Caryl Churchill’s Cloud Nine debuted at Dartington College of the Arts and then on the London stage in February and March of 1979. Her inspiration for the play was a series of workshops she did with Joint Stock Theatre in 1978 about gender and sexuality. In Cloud Nine she uses controversial portrayals of sexuality and obscene language to force us to question our ideas of acceptable social behaviour. Cloud Nine is a play that contains portrayals of homosexuality, pedophelia, and obscenity.
As a postmodern playwright, Churchill takes aspects of Absurdism and Expressionism, and incorporates them into her characterization and structure. How this affects the play includes the use of cross-casting and doubling, and a two-act structure in which the second act critiques both the British society of Act 1 and the conventions of comic drama.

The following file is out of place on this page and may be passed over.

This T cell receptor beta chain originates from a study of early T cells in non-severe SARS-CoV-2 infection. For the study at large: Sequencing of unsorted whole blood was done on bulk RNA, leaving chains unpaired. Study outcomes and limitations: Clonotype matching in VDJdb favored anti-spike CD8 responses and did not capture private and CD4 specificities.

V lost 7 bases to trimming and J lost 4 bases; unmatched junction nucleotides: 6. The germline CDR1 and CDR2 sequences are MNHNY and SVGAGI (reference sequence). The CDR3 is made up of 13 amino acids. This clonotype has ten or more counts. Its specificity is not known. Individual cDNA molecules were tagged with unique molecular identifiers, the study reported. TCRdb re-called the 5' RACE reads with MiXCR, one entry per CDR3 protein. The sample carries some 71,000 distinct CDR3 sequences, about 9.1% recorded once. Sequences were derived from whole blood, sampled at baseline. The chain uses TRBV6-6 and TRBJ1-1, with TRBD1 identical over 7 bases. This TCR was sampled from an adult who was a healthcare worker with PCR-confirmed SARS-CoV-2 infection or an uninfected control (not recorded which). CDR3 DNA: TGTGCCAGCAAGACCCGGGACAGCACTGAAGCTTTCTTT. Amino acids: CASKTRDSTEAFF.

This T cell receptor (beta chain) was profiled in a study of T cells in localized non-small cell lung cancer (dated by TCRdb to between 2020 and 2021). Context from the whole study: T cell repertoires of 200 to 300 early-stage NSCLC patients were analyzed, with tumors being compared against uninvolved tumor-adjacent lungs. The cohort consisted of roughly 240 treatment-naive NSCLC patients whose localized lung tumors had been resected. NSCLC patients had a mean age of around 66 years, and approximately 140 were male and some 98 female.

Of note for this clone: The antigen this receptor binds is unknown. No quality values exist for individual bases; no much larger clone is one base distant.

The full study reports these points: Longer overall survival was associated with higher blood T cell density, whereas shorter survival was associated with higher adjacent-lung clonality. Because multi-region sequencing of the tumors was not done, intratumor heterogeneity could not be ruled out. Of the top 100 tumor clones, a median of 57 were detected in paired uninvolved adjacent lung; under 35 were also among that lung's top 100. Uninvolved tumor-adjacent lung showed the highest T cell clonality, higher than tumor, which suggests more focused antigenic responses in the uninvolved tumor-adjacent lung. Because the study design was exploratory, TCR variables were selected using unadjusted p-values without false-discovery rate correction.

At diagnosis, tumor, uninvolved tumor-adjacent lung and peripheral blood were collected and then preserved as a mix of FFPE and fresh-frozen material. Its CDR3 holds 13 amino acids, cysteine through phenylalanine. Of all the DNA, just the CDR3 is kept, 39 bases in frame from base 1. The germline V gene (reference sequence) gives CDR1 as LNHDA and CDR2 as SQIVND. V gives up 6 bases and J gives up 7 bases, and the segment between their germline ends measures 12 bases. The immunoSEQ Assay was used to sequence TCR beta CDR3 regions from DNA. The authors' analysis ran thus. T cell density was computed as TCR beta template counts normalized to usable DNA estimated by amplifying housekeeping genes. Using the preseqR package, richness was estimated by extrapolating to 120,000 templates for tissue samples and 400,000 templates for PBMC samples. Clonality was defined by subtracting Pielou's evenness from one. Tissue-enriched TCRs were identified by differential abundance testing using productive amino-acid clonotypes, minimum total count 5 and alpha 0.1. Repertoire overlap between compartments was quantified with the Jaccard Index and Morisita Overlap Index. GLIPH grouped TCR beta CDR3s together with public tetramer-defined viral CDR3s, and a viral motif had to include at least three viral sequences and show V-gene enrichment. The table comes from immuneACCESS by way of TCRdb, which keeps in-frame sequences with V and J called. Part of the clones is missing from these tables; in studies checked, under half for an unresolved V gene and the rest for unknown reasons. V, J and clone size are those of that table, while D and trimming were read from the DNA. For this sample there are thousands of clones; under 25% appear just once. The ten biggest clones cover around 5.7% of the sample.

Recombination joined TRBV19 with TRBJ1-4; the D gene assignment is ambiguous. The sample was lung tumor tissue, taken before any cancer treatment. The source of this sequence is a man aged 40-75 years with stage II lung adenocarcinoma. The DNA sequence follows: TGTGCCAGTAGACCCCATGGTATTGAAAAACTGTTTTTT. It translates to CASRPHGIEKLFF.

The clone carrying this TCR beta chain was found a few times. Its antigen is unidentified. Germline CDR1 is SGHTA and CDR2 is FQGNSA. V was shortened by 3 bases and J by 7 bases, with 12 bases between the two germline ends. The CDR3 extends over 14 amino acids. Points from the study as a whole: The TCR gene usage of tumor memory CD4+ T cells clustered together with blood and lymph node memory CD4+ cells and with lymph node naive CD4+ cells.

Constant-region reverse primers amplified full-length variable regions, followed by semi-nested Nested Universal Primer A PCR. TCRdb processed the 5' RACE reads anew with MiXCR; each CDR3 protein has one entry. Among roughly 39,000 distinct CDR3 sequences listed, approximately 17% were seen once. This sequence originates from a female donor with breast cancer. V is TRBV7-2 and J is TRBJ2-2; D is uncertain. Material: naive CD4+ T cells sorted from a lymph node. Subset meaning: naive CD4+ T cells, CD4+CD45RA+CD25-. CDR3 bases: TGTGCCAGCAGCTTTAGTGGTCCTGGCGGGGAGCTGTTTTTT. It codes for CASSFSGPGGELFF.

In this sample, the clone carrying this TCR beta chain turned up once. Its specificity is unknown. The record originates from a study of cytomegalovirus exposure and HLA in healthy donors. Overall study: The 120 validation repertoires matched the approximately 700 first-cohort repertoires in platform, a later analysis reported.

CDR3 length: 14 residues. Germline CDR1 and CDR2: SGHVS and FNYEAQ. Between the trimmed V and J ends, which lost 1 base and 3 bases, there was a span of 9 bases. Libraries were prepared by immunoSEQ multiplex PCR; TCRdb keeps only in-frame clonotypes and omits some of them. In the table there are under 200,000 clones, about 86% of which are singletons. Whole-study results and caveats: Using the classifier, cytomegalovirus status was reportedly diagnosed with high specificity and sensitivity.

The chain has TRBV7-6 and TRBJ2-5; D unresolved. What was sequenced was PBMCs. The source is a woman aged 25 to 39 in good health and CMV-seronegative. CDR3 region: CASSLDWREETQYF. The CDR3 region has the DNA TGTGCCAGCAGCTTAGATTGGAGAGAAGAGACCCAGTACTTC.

The first act takes place in 1880 in a British colony in Africa, and shows us the family of Clive, a British colonial civil servant. His son is played by a woman, the mother is played by a man, the black servant is played by a white man, and the baby is played by a doll.
Where Act 1 ends with a parody of the traditional comedy marriage, Act 2 is more fluid: both the characters and the play’s structure open up to new possibilities.